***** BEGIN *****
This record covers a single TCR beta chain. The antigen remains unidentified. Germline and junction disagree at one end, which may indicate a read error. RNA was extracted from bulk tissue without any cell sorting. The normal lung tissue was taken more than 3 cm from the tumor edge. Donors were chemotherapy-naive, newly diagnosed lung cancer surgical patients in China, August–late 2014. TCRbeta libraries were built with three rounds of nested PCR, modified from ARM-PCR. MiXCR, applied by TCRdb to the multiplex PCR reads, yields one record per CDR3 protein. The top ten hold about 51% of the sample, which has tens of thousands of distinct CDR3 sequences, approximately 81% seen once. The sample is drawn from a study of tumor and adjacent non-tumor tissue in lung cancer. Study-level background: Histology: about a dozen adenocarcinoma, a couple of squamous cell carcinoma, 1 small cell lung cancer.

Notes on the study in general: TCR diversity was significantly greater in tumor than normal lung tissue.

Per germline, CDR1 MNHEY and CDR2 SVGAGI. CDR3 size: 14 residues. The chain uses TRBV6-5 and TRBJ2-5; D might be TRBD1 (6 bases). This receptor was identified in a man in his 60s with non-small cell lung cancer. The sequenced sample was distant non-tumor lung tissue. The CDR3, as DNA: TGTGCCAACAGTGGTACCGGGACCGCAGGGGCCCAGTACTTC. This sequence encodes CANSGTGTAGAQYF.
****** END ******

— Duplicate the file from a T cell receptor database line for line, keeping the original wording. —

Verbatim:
This record covers a single TCR beta chain. The antigen remains unidentified. Germline and junction disagree at one end, which may indicate a read error. RNA was extracted from bulk tissue without any cell sorting. The normal lung tissue was taken more than 3 cm from the tumor edge. Donors were chemotherapy-naive, newly diagnosed lung cancer surgical patients in China, August–late 2014. TCRbeta libraries were built with three rounds of nested PCR, modified from ARM-PCR. MiXCR, applied by TCRdb to the multiplex PCR reads, yields one record per CDR3 protein. The top ten hold about 51% of the sample, which has tens of thousands of distinct CDR3 sequences, approximately 81% seen once. The sample is drawn from a study of tumor and adjacent non-tumor tissue in lung cancer. Study-level background: Histology: about a dozen adenocarcinoma, a couple of squamous cell carcinoma, 1 small cell lung cancer.

Notes on the study in general: TCR diversity was significantly greater in tumor than normal lung tissue.

Per germline, CDR1 MNHEY and CDR2 SVGAGI. CDR3 size: 14 residues. The chain uses TRBV6-5 and TRBJ2-5; D might be TRBD1 (6 bases). This receptor was identified in a man in his 60s with non-small cell lung cancer. The sequenced sample was distant non-tumor lung tissue. The CDR3, as DNA: TGTGCCAACAGTGGTACCGGGACCGCAGGGGCCCAGTACTTC. This sequence encodes CANSGTGTAGAQYF.